Writing, Depression, Chronic Illness


I recently read The Kick-Ass Writer by Chuck Wendig (great book, do recommend), and one bit really stuck with me. Wendig writes:

It’s worth noting that sometimes the thing you think is writer’s block is actually depression. Depression is neither helped nor fixed by attending to it as if it’s writing block—no amount of “writing through it” will solve depression. Depression requires its own solutions that you should discuss with family, friends, and any medical personnel you trust with such a decision. (p. 77).

This seems obvious, but for the longest time I was oblivious. I was blaming my inability to write on everything but my mental illness. I just thought I was lazy, or untalented, or too scared of failure to even try. But then two things happened—1) I found an antidepressant that worked for me, and 2) I got the Big Bad symptoms of my chronic illness (pain and fatigue) under control.

And then?

Surprise surprise, I could actually write again.

But it wasn’t until I read Wendig’s words that it really struck home how badly I’d been treating myself over this. The truth is I really did think I was a failure. I really did think that somehow it was my fault that I couldn’t write. I even started toying with the idea of giving up on writing altogether and switching to something like business admin or landscaping.

Which is dumb, because I’ve written stories for my own entertainment since I was a kid, and have pursued writing in a professional sense since I was 19.

But in the midst of the depression and the pain and the fatigue, I couldn’t enjoy writing. Never mind even enjoying it, I just couldn’t bloody do it. Writing my Honours thesis was hell. It felt like pulling teeth. Each word, every letter, was hard-won. In August I was sure the thesis would never be finished. But by November I had submitted. I had done it.

I started finding my way back to writing, little bit by little bit. It began with this blog—I set myself the challenge of blogging everyday while I was on my study tour. And (for the most part) I did. And I loved it. Or at least, I didn’t hate it.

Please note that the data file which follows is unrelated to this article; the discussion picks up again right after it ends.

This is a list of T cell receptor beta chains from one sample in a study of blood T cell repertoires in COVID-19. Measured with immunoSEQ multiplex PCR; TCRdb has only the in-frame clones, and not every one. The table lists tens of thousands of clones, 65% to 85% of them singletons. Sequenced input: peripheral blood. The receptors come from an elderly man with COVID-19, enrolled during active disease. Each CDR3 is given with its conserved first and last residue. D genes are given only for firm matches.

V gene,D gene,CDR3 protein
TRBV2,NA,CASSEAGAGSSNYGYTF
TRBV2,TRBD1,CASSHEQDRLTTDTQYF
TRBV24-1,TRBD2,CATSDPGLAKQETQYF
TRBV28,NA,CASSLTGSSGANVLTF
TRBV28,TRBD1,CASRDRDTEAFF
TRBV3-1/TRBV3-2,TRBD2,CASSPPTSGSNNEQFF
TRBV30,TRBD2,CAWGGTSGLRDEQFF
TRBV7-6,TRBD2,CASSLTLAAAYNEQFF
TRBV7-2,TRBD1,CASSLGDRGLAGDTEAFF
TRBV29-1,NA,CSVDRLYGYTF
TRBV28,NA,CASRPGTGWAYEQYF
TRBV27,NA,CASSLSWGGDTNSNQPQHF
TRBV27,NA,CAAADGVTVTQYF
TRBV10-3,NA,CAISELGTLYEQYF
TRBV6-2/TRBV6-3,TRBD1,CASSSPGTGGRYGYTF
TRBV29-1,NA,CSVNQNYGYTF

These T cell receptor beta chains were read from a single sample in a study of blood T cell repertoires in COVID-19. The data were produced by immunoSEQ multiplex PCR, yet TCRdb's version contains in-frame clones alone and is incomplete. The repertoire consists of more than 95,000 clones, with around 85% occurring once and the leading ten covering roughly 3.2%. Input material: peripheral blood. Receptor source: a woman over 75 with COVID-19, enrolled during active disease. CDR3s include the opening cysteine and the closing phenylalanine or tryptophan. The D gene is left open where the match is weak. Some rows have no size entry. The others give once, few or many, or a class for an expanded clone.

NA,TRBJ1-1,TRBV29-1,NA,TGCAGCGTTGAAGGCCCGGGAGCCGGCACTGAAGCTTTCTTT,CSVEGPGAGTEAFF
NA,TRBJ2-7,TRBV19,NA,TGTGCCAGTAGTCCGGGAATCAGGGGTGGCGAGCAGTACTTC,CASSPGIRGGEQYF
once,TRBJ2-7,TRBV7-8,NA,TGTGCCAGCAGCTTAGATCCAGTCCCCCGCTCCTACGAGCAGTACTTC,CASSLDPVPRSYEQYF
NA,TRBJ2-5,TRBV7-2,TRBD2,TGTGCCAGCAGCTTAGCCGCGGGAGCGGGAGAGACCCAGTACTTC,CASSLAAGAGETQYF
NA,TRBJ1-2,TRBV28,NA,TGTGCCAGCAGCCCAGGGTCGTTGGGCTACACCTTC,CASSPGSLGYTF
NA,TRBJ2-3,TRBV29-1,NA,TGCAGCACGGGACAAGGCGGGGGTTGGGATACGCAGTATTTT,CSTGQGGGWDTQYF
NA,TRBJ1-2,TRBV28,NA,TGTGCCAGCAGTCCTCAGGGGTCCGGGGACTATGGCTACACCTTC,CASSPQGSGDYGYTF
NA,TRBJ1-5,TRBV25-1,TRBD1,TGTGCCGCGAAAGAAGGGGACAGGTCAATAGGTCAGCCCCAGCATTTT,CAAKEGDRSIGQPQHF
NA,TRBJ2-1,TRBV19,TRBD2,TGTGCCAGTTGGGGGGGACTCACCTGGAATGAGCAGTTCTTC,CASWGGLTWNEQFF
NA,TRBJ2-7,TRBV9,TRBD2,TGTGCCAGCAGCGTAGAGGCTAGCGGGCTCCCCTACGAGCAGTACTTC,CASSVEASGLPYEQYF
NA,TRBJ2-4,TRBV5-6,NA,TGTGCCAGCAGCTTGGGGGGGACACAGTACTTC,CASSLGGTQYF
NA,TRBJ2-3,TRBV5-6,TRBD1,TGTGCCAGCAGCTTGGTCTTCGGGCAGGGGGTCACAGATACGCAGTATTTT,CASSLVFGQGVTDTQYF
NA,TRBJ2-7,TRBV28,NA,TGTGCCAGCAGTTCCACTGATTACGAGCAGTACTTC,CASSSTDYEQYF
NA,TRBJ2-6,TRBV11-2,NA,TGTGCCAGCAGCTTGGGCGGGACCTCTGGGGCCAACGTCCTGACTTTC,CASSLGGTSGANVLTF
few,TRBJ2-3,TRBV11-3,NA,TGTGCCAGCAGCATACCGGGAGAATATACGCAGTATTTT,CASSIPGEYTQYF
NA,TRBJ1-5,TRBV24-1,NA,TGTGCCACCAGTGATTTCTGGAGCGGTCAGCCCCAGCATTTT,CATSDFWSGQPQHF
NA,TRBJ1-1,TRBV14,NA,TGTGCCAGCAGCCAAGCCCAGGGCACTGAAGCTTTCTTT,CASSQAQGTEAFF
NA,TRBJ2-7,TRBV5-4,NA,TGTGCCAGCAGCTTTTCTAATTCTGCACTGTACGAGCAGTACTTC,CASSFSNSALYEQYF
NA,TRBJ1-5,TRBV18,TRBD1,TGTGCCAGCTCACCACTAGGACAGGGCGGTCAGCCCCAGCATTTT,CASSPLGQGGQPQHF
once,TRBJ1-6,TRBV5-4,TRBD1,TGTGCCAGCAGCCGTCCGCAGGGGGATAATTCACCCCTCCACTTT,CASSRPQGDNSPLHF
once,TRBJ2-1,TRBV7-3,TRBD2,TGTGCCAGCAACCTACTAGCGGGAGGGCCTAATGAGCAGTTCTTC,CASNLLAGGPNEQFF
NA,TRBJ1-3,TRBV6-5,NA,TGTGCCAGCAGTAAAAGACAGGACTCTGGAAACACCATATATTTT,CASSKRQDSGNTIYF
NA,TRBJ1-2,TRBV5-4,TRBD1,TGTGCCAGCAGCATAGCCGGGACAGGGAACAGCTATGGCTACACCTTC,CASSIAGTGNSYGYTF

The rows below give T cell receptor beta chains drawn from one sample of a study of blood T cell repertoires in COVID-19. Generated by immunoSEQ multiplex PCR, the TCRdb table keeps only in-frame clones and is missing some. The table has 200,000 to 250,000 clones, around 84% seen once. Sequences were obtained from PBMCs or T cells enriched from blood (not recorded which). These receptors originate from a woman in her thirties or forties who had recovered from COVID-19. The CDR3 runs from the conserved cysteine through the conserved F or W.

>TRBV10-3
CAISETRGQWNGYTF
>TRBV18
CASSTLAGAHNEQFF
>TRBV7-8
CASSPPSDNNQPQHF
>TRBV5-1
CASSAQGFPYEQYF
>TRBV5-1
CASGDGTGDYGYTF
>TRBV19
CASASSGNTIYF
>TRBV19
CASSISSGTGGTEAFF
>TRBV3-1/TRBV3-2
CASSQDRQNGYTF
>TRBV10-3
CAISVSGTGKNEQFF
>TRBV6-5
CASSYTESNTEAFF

When I came home from the trip I finally got a diagnosis—fibromyalgia—and I was finally able to start treating my condition. But things went downhill from there. I started a new job which I absolutely loved, and worked myself into the ground. When my contract was up my body just gave up too. I moved in with my dad and spent three months in bed, unable to look after myself. Writing was so far out of reach.

Eventually, I hit on a combination of medications that worked. It’s only been two weeks, but I’ve written more in those two weeks than I had in the entire year preceding. And then I read Wendig’s book, and finally it started to sink in that of course I couldn’t write, of course it felt like pulling teeth—I was really fucking sick.

I’m enjoying writing. I’m working on a cyberpunk/noir/thriller thing and I’m really fucking into it. I’m part of a mentoring program and I’m getting feedback on my work from an established local writer (who happened to be the one to loan me this book, thanks Matt!). I’m reading again, and having ideas, and dreaming really fucking weird dreams, and I’m loving it.

Who knows, sometime soon I might even be able to start walking my dog again.

Long story short: depression sucks, writing is great, and if writing hurts there’s probably something else going on. Remember this for next time, please, Josephine.

A photo of an old BMW at a car wash
The E30 never fails to bring a smile to my face, even when things are tough

Wendig, C. (2013). The Kick-Ass Writer. Blue Ash, OH: Writer’s Digest Books.

If you’re struggling and need someone to talk to, check out Beyond Blue, headspace, or Lifeline.